It should be noted, too, that apart from Enriqueta Faver other women also were forced to practise cross-dressing in order to follow university studies. As examples, we have the American Mary Edwards Walker (1832-1919); the above-mentioned Irish James Miranda Stuart Barry (possibly Miranda Stuart) (1795-1865), and a Spanish lawyer, Concepción Arenal (1820-1893)1(Figure 4). With the exception of Faver, none of them has been “rescued” by the cinema.
One of the most prolific and prominent branches of Cuban cinema in the last 40 years has been the short film and the documentary. This accounts for why Faver’s vicissitudes were portrayed in the short film entitled Enriqueta Faver, filmed and shown in 1998. Written and directed by Lídice Pérez López, it lies under the heading of “cortometraje” (short film) (15 minutes). The main actress was Esther Fernández in the part of Enriqueta and Gisela Vilaboy in the part of Juana. The original music was by Adrián Torres; the cameras were under the supervision of Dagoberto René Loys, and David Rabelo, the editing corresponding to Jesús Otaño. The film is Cuban, in Spanish, and it was sponsored by the Escuela de Radio, Cine y Televisión of the Cuban Higher Arts Council5.
The film won an award for fiction at the XXV Film Club Festival held in Santa Clara (Cuba) in 1998.
In 2004, Lídice Pérez López extended the first version in a documentary video lasting 28 minutes (“mediometraje”) entitled Favez on Beta SP support. The documentary was in Spanish and the main part was played by Graziella Torrigiani (trained in Lausanne, Switzerland –coincident with the place of birth of Henriette), while Juana was played by Tamara Melián6.
This video was presented at several festivals: the 26th International Festival of New Latin-American Cinema at La Habana (Cuba) in December 2004 (the most important of its type in Latin America); at the 7th Annual Miami Gay & Lesbian Film Festival, presented by Sundance Channel and Comcast, Miami (USA) April-May 2005; at the Latin-American Cinema and Video Festival (CINESUL) held in Rio de Janeiro (Brazil) in June 2005; at the Latin-American Cinema Festival in Trieste (Italy) in October 2005, and at the 7th Filmar Festival in Latin America, held in Berne (Switzerland) in November, 2005 (with French subtitles). The synopsis of the film reads: Cuba, 1823. A scandalous happening occupies the spirit of the inhabitants of Santiago de Cuba: the case of the woman doctor. A story about the life of Henriette Favez, of Swiss origin, the first woman doctor in Cuba, who - to practise her profession- cross-dressed as a man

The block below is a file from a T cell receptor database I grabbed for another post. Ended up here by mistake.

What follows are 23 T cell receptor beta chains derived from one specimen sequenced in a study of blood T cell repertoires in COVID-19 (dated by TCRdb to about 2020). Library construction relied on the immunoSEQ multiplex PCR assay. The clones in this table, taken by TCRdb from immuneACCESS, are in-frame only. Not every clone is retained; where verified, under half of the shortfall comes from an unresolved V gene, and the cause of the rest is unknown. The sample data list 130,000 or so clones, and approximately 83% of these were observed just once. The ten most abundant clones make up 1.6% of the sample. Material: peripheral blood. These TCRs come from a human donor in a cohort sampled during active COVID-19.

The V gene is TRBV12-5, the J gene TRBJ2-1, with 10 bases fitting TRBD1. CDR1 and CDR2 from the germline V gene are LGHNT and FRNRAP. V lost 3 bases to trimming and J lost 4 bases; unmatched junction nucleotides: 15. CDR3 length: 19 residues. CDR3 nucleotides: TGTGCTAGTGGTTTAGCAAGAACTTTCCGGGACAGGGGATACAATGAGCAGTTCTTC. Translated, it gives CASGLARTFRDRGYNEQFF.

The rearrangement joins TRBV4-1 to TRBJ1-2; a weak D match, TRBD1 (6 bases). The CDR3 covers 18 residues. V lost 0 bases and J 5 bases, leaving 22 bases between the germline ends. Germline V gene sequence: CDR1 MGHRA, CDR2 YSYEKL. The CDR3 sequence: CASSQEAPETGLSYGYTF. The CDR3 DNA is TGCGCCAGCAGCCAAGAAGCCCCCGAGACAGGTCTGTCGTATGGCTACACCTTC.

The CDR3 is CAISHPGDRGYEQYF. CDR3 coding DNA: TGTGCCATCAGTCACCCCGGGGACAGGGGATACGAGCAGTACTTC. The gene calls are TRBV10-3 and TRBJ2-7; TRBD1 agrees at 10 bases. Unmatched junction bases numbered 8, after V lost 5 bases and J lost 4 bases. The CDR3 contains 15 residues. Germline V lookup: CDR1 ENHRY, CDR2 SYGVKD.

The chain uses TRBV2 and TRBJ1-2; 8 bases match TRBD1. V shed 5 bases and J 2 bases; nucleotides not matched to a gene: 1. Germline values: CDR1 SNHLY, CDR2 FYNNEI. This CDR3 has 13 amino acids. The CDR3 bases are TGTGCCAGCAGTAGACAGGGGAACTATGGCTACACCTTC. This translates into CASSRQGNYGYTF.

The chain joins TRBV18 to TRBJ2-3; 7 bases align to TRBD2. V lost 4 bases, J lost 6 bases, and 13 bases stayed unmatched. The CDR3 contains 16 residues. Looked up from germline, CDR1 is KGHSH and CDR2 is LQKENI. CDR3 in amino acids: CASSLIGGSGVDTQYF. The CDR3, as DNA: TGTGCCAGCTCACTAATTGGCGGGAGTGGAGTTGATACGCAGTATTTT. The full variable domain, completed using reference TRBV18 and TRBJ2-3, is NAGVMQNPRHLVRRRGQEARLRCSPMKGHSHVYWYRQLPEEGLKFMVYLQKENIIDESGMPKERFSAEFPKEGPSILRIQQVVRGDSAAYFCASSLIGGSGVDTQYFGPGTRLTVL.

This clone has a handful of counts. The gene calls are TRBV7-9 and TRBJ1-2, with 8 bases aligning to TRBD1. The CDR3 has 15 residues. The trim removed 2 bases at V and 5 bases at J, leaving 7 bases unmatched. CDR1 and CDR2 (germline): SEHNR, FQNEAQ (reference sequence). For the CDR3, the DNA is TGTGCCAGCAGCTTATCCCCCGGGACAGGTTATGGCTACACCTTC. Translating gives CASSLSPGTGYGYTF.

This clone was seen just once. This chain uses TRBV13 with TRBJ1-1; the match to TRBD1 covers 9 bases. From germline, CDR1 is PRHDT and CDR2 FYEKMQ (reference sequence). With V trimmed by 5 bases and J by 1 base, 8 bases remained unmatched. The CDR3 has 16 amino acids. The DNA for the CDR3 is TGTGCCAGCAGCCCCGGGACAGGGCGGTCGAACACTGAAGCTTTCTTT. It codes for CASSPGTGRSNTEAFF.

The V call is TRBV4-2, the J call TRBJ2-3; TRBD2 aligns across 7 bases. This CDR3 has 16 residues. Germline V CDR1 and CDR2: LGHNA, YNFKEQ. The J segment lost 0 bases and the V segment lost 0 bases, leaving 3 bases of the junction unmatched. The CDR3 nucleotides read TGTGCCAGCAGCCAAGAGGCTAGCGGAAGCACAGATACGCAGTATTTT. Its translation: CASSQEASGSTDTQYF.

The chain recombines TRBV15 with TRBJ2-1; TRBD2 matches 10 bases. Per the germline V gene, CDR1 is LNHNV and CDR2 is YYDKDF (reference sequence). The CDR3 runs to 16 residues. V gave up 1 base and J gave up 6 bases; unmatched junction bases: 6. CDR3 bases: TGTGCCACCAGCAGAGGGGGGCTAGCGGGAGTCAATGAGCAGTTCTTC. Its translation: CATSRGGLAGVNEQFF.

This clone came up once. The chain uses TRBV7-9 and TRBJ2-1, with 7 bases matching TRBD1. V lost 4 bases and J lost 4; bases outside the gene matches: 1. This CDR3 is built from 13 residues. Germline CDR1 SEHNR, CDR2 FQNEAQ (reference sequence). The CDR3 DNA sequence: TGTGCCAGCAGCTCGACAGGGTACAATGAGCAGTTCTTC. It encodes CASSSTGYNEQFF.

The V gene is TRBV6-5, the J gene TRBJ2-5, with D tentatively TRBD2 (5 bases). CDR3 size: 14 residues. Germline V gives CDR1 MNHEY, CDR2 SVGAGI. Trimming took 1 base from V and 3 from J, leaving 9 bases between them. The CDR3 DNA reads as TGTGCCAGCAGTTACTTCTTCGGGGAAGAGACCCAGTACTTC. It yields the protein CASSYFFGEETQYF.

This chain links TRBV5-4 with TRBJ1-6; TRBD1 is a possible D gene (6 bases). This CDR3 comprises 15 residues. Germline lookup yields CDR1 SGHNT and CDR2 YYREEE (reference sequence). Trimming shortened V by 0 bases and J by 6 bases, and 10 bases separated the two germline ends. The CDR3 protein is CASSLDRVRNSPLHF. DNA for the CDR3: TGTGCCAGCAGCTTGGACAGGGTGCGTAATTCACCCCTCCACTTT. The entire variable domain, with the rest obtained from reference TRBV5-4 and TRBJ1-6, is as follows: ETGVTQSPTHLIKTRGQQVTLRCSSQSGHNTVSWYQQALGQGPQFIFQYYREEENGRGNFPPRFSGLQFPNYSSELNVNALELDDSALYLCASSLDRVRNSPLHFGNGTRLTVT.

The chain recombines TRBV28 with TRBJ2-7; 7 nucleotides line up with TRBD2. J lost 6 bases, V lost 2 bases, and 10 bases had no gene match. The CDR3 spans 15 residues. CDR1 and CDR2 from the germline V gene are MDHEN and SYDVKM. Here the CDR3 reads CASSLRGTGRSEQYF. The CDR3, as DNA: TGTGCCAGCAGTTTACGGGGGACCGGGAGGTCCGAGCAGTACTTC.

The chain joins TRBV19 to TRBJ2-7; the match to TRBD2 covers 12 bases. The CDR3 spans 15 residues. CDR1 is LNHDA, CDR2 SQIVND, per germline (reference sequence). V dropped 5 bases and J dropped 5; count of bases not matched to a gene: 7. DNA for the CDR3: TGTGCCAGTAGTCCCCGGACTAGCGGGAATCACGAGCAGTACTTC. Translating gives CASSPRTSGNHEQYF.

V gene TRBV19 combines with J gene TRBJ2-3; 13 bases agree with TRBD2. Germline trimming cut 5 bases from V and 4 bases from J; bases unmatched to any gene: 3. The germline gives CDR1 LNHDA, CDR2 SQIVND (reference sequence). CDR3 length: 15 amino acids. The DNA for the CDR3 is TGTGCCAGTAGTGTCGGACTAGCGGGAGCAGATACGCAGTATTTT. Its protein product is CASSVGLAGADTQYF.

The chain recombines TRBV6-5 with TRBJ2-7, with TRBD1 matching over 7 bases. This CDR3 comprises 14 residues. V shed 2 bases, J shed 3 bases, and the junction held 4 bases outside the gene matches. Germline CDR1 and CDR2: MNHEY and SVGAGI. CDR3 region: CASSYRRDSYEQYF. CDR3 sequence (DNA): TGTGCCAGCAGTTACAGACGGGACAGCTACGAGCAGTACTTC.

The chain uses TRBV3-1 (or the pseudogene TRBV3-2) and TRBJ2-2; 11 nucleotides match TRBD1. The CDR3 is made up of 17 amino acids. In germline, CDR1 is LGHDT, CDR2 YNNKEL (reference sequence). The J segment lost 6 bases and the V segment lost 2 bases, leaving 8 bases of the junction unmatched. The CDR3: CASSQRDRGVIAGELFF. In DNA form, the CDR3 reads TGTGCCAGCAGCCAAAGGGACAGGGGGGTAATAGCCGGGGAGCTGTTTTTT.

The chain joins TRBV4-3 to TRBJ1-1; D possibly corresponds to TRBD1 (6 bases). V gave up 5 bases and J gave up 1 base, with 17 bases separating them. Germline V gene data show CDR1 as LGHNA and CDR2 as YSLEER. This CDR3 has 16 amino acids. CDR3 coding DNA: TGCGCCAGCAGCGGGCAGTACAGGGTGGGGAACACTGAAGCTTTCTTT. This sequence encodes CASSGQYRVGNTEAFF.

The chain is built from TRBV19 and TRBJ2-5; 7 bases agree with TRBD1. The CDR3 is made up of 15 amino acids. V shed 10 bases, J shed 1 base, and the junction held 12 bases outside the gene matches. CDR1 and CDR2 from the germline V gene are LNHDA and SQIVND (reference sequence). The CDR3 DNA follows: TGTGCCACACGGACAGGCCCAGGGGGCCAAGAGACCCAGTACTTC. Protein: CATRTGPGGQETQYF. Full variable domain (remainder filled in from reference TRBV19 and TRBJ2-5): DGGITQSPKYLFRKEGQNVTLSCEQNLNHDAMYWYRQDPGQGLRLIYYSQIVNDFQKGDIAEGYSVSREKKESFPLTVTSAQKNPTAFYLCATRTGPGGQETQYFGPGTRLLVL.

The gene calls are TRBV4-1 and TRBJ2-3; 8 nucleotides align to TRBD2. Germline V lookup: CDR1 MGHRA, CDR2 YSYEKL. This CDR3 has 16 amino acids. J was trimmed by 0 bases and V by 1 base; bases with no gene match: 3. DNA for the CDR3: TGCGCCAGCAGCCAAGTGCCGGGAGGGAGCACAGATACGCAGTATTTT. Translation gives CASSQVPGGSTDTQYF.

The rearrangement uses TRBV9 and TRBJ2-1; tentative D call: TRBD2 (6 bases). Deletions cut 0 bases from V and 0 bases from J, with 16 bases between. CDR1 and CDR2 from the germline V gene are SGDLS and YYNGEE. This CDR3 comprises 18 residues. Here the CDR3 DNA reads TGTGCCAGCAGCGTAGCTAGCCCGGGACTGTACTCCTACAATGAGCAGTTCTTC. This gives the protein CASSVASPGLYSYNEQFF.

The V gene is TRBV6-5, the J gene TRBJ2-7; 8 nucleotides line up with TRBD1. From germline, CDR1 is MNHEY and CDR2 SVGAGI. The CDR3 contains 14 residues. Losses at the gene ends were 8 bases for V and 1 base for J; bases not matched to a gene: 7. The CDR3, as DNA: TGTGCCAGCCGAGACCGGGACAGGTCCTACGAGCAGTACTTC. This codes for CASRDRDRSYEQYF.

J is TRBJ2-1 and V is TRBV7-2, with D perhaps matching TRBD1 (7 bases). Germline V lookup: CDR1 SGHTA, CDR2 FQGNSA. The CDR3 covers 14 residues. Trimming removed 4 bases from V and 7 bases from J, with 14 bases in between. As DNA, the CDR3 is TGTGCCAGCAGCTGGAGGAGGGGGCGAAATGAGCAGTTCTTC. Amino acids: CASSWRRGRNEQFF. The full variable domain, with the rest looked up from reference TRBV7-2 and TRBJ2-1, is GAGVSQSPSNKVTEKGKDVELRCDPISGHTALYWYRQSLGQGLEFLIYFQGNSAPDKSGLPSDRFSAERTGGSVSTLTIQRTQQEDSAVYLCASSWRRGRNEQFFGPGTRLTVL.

A critical reference of interest concerning Favez can be found in an article penned by Sophie Balbo in 20047.
Among the projects fostered by Cinergia (the Audiovisual Support Fund for Central America and the Caribbean) one finds:
In 2004, the script of Crimen Inocente, by José Ramón Marcos (Cuba), with the synopsis: In order to be able to study and practise medicine,a woman, Enriqueta Faber, dresses as a man. The need to hide her condition as a woman conflicts with her fealty to her profession and her desires as a woman. Once the secret has been discovered, social convention does not pardon her daring and destroys her as a woman and as a professional.
In 2007, the script of the fiction Enriqueta, or the last days of a man, by Patricia Ramos (Cuba), with the synopsis: Nineteenth century. A foreign woman, Enriqueta, who is a doctor cross-dresses as a man upon arriving in a small village on the eastern side of Cuba. All goes well until she decides to marry another woman and at the same time have a male lover. This brings the scandal to a boil8 (Figure 5).
o end, we value this topic and these cinematographic initiatives as being of great interest in the debate not only of the hardships undergone by women as regards formal studies in general, and university level education in particular, but also for addressing the problems of gender and relating the life of this singular woman to the cinematographic recreations, several of them literary and theatrical.
In sum, all this enhances the well known and fecund relationship between teaching and the cinema9,10.
Figure 1: The dual reality of Henriette Faver Caven (Enrique or Enriqueta Faber, Faver or Favez)
Figure 2: Henriette Faver the soldier (cover of the book Mujer en traje de batalla by Benítez Rojo)
Figure 3: Hospital de San Francisco de Paula in La Habana
Figure 4: Three women who were forced to cross-dress as men for professional reasons: Mary Edwards Walker (1832-1919), James Miranda Stuart Barry (possibly Miranda Stuart) (1795-1865), and Concepción Arenal (1820-1893)
Figure 5: Still of the marriage of Enriqueta Favercon to Juana de León, in Favez (2004)
Promotional “afiche” of Favez (2005)